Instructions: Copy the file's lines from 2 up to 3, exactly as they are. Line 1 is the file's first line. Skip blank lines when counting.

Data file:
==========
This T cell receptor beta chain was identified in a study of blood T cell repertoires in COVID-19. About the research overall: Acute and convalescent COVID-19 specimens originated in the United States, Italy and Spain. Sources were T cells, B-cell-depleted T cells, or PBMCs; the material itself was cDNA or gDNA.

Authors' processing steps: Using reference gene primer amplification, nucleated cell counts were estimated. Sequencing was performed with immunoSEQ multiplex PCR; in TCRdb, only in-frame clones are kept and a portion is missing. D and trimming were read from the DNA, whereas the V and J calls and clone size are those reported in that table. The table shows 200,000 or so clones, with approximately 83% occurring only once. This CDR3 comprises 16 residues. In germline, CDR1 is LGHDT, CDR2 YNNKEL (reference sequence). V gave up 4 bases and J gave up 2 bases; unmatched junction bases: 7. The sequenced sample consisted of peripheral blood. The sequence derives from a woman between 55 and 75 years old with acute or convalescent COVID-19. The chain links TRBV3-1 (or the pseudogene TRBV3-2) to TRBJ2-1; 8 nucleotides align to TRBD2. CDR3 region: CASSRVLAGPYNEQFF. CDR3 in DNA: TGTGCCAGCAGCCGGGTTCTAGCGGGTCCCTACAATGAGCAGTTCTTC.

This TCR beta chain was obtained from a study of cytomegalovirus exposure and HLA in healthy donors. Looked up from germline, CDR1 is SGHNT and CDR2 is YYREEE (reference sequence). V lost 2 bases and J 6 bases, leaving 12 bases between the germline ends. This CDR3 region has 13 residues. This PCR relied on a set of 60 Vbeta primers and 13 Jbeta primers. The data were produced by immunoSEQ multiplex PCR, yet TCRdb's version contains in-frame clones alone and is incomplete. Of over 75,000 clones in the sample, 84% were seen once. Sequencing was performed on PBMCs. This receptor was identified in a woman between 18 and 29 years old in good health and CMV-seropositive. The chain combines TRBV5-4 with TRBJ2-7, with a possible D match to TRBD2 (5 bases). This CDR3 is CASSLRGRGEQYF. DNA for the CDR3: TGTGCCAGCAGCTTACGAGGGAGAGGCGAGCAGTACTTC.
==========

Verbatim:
Authors' processing steps: Using reference gene primer amplification, nucleated cell counts were estimated. Sequencing was performed with immunoSEQ multiplex PCR; in TCRdb, only in-frame clones are kept and a portion is missing. D and trimming were read from the DNA, whereas the V and J calls and clone size are those reported in that table. The table shows 200,000 or so clones, with approximately 83% occurring only once. This CDR3 comprises 16 residues. In germline, CDR1 is LGHDT, CDR2 YNNKEL (reference sequence). V gave up 4 bases and J gave up 2 bases; unmatched junction bases: 7. The sequenced sample consisted of peripheral blood. The sequence derives from a woman between 55 and 75 years old with acute or convalescent COVID-19. The chain links TRBV3-1 (or the pseudogene TRBV3-2) to TRBJ2-1; 8 nucleotides align to TRBD2. CDR3 region: CASSRVLAGPYNEQFF. CDR3 in DNA: TGTGCCAGCAGCCGGGTTCTAGCGGGTCCCTACAATGAGCAGTTCTTC.

This TCR beta chain was obtained from a study of cytomegalovirus exposure and HLA in healthy donors. Looked up from germline, CDR1 is SGHNT and CDR2 is YYREEE (reference sequence). V lost 2 bases and J 6 bases, leaving 12 bases between the germline ends. This CDR3 region has 13 residues. This PCR relied on a set of 60 Vbeta primers and 13 Jbeta primers. The data were produced by immunoSEQ multiplex PCR, yet TCRdb's version contains in-frame clones alone and is incomplete. Of over 75,000 clones in the sample, 84% were seen once. Sequencing was performed on PBMCs. This receptor was identified in a woman between 18 and 29 years old in good health and CMV-seropositive. The chain combines TRBV5-4 with TRBJ2-7, with a possible D match to TRBD2 (5 bases). This CDR3 is CASSLRGRGEQYF. DNA for the CDR3: TGTGCCAGCAGCTTACGAGGGAGAGGCGAGCAGTACTTC.